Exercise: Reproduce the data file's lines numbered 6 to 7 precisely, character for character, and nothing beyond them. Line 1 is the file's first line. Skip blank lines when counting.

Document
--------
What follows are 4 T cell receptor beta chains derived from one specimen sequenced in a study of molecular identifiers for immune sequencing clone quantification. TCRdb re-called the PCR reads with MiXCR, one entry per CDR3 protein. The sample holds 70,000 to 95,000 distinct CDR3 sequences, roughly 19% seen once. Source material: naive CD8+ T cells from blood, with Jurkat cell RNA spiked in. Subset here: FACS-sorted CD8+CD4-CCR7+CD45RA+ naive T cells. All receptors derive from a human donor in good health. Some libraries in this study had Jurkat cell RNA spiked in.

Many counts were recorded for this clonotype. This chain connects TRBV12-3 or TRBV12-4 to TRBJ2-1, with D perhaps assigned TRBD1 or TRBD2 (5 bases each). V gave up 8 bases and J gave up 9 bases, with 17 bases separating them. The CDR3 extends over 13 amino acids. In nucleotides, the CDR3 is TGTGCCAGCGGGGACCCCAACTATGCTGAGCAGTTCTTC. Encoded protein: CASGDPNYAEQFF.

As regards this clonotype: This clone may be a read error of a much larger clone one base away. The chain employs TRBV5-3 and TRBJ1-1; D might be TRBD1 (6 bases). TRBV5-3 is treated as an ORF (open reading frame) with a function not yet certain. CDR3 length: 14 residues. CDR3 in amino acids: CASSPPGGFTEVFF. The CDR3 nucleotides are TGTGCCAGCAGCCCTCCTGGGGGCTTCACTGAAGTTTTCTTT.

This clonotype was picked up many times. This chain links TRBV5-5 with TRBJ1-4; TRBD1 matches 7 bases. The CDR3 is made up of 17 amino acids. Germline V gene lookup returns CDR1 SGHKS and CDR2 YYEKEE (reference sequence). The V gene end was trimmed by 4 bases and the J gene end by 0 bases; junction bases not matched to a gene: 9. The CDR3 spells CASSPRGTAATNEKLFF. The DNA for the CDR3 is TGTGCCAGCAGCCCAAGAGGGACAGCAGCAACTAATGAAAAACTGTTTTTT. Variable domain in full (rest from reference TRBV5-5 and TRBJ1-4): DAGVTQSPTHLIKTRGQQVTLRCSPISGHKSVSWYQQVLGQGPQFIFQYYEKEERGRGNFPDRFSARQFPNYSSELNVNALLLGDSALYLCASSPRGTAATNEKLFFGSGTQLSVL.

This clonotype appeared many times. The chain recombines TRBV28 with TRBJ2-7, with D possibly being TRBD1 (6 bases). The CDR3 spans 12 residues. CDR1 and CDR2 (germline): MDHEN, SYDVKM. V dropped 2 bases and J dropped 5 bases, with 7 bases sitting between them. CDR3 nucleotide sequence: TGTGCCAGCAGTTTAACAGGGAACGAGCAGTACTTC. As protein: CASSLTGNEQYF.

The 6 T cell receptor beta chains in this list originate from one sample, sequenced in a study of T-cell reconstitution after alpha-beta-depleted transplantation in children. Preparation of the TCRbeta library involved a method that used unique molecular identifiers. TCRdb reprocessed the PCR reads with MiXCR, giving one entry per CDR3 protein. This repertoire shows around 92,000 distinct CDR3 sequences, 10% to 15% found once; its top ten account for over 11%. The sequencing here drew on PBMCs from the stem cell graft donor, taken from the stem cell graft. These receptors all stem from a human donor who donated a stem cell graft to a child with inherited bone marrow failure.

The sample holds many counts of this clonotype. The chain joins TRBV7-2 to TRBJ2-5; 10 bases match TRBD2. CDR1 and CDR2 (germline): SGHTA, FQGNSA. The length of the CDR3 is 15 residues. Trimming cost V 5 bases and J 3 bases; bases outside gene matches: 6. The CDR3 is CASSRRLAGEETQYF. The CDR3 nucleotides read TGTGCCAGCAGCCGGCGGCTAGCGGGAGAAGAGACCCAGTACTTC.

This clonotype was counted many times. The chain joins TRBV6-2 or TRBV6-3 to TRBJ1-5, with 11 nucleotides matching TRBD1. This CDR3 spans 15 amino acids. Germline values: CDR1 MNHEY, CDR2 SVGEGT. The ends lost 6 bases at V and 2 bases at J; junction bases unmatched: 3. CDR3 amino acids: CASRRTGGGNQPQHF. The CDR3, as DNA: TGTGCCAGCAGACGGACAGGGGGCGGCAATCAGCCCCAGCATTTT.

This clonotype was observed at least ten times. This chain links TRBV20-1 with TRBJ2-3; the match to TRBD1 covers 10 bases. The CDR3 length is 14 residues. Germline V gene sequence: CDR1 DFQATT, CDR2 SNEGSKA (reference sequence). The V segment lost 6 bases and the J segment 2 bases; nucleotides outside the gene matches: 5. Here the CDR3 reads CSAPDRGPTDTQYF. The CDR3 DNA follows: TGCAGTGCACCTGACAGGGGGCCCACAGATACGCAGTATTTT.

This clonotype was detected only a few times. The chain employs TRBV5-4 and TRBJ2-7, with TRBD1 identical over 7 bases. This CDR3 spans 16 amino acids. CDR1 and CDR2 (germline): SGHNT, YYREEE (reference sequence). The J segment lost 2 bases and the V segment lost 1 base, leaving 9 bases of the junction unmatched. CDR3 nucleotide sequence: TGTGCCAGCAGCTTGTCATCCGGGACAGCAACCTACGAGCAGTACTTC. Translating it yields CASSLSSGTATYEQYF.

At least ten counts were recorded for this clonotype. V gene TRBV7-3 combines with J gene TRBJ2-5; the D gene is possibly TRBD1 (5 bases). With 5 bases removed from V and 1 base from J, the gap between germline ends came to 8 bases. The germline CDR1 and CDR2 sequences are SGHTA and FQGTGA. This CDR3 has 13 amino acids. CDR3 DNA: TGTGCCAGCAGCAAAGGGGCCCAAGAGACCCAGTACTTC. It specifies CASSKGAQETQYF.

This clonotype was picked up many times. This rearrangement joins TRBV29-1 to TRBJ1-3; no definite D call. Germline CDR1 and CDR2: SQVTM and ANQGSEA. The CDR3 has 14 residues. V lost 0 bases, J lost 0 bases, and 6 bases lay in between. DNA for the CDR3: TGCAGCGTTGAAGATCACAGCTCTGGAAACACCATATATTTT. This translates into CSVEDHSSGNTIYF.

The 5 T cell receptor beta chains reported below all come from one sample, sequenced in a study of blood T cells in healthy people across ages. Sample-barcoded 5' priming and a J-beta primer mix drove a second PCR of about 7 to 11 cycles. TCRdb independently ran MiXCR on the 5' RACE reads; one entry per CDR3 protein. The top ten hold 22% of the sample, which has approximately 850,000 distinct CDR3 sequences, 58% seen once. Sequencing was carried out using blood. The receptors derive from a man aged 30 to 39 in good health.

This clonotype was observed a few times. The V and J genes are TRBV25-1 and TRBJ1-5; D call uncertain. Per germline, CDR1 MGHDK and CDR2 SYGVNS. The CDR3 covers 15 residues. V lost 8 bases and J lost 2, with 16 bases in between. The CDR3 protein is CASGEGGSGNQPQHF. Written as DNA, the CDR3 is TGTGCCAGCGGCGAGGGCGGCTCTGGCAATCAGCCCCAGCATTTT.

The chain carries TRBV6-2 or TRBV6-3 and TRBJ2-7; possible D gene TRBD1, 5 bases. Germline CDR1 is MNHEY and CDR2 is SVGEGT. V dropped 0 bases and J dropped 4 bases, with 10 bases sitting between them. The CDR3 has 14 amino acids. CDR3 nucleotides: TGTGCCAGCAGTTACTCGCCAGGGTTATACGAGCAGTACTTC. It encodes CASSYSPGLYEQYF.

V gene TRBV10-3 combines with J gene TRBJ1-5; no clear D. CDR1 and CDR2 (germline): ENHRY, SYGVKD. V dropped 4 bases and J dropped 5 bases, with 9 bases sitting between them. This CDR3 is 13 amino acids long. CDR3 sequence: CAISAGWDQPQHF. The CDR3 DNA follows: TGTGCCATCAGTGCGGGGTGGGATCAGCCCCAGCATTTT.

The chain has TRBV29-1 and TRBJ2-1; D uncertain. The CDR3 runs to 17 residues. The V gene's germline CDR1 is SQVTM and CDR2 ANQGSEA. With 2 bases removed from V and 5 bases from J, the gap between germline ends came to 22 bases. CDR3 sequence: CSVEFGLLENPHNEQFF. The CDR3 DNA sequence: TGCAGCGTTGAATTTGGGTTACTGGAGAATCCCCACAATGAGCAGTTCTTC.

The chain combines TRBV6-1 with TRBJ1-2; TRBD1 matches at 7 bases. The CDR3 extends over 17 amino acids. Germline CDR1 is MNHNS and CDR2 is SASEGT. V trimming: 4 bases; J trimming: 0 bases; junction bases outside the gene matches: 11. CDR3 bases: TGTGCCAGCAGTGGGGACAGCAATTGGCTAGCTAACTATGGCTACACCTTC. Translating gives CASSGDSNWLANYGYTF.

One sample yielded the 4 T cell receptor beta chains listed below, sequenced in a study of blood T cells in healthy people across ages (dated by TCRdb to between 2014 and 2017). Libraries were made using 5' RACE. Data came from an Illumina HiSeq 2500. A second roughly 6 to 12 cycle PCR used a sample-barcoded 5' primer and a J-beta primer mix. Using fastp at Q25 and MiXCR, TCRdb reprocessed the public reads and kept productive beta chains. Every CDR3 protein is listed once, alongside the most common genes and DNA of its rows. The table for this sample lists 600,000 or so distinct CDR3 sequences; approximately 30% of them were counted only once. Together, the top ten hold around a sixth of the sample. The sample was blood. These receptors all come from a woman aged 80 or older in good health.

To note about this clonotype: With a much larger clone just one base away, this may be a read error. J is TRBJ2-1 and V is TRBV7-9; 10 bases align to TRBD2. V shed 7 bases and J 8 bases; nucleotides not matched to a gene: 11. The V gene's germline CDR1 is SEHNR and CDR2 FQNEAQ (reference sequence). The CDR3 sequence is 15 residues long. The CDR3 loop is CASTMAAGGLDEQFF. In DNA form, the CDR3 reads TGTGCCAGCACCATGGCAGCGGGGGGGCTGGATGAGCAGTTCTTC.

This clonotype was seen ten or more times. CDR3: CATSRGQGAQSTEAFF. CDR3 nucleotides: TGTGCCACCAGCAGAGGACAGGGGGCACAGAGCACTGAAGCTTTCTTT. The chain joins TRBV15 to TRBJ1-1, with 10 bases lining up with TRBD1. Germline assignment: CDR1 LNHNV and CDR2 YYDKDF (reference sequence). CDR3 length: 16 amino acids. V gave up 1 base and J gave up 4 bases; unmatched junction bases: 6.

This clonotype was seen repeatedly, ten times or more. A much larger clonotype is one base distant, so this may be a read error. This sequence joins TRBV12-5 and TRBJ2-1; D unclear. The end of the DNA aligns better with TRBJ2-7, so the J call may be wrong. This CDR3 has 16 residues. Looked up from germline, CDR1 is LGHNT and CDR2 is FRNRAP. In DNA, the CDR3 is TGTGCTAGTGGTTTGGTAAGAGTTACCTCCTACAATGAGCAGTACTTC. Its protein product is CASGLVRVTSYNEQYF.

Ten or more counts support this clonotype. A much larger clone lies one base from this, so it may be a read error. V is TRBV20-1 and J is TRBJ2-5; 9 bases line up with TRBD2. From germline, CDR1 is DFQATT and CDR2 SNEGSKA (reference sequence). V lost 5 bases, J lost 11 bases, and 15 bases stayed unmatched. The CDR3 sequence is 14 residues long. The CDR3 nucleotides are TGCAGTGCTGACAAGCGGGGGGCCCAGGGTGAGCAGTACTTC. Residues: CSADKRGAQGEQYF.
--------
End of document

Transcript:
The 6 T cell receptor beta chains in this list originate from one sample, sequenced in a study of T-cell reconstitution after alpha-beta-depleted transplantation in children. Preparation of the TCRbeta library involved a method that used unique molecular identifiers. TCRdb reprocessed the PCR reads with MiXCR, giving one entry per CDR3 protein. This repertoire shows around 92,000 distinct CDR3 sequences, 10% to 15% found once; its top ten account for over 11%. The sequencing here drew on PBMCs from the stem cell graft donor, taken from the stem cell graft. These receptors all stem from a human donor who donated a stem cell graft to a child with inherited bone marrow failure.

The sample holds many counts of this clonotype. The chain joins TRBV7-2 to TRBJ2-5; 10 bases match TRBD2. CDR1 and CDR2 (germline): SGHTA, FQGNSA. The length of the CDR3 is 15 residues. Trimming cost V 5 bases and J 3 bases; bases outside gene matches: 6. The CDR3 is CASSRRLAGEETQYF. The CDR3 nucleotides read TGTGCCAGCAGCCGGCGGCTAGCGGGAGAAGAGACCCAGTACTTC.